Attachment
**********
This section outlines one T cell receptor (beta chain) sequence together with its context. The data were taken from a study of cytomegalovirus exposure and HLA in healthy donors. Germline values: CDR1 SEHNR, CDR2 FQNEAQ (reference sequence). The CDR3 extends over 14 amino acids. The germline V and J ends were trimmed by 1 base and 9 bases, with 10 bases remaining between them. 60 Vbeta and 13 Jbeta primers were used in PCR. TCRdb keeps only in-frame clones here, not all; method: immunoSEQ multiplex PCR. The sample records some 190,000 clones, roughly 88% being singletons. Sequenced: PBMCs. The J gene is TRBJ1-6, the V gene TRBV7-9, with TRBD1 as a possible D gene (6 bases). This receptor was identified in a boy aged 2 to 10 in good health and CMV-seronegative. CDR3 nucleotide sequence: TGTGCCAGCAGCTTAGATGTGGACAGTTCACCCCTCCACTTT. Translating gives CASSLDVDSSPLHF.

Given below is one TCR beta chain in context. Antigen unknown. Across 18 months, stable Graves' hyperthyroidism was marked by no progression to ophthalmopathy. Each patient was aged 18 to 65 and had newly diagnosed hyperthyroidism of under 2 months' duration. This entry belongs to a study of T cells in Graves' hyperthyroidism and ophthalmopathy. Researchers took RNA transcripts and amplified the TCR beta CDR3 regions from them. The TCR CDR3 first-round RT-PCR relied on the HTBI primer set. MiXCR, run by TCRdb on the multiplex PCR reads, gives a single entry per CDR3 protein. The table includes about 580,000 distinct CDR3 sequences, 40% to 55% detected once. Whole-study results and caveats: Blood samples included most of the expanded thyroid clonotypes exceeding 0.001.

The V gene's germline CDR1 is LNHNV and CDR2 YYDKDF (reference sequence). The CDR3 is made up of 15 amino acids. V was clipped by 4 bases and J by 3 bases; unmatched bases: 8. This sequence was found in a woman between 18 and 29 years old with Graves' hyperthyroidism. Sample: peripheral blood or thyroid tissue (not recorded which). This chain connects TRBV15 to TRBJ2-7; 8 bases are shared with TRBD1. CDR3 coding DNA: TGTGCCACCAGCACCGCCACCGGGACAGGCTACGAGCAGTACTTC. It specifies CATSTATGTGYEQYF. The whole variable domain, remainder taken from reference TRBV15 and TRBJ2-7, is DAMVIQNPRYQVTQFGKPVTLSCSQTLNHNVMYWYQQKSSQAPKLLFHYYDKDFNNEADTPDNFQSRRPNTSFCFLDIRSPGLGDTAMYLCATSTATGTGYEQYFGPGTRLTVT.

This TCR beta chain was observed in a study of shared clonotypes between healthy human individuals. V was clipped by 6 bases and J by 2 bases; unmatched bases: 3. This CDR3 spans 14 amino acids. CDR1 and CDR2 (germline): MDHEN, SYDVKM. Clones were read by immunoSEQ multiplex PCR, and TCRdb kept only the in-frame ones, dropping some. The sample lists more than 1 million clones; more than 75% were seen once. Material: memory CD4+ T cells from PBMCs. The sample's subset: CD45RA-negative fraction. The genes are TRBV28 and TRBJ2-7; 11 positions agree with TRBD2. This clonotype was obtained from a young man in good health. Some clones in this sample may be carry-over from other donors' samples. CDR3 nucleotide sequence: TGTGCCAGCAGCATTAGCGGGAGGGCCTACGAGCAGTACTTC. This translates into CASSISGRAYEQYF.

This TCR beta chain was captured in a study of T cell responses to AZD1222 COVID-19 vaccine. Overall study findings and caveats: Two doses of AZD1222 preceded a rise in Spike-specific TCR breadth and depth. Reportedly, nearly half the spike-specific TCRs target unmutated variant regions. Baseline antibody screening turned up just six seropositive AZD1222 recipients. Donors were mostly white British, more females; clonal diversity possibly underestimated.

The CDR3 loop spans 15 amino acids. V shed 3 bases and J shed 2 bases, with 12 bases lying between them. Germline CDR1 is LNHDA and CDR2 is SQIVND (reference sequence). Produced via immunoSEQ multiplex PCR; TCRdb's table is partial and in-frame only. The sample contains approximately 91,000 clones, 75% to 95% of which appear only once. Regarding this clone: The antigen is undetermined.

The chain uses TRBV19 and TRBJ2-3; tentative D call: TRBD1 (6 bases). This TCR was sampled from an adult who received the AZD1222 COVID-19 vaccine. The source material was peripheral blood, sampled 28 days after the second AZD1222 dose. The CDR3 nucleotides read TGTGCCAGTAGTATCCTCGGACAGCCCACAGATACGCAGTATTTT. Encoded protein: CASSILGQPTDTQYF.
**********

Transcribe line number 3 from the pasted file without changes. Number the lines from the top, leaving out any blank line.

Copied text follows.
The V gene's germline CDR1 is LNHNV and CDR2 YYDKDF (reference sequence). The CDR3 is made up of 15 amino acids. V was clipped by 4 bases and J by 3 bases; unmatched bases: 8. This sequence was found in a woman between 18 and 29 years old with Graves' hyperthyroidism. Sample: peripheral blood or thyroid tissue (not recorded which). This chain connects TRBV15 to TRBJ2-7; 8 bases are shared with TRBD1. CDR3 coding DNA: TGTGCCACCAGCACCGCCACCGGGACAGGCTACGAGCAGTACTTC. It specifies CATSTATGTGYEQYF. The whole variable domain, remainder taken from reference TRBV15 and TRBJ2-7, is DAMVIQNPRYQVTQFGKPVTLSCSQTLNHNVMYWYQQKSSQAPKLLFHYYDKDFNNEADTPDNFQSRRPNTSFCFLDIRSPGLGDTAMYLCATSTATGTGYEQYFGPGTRLTVT.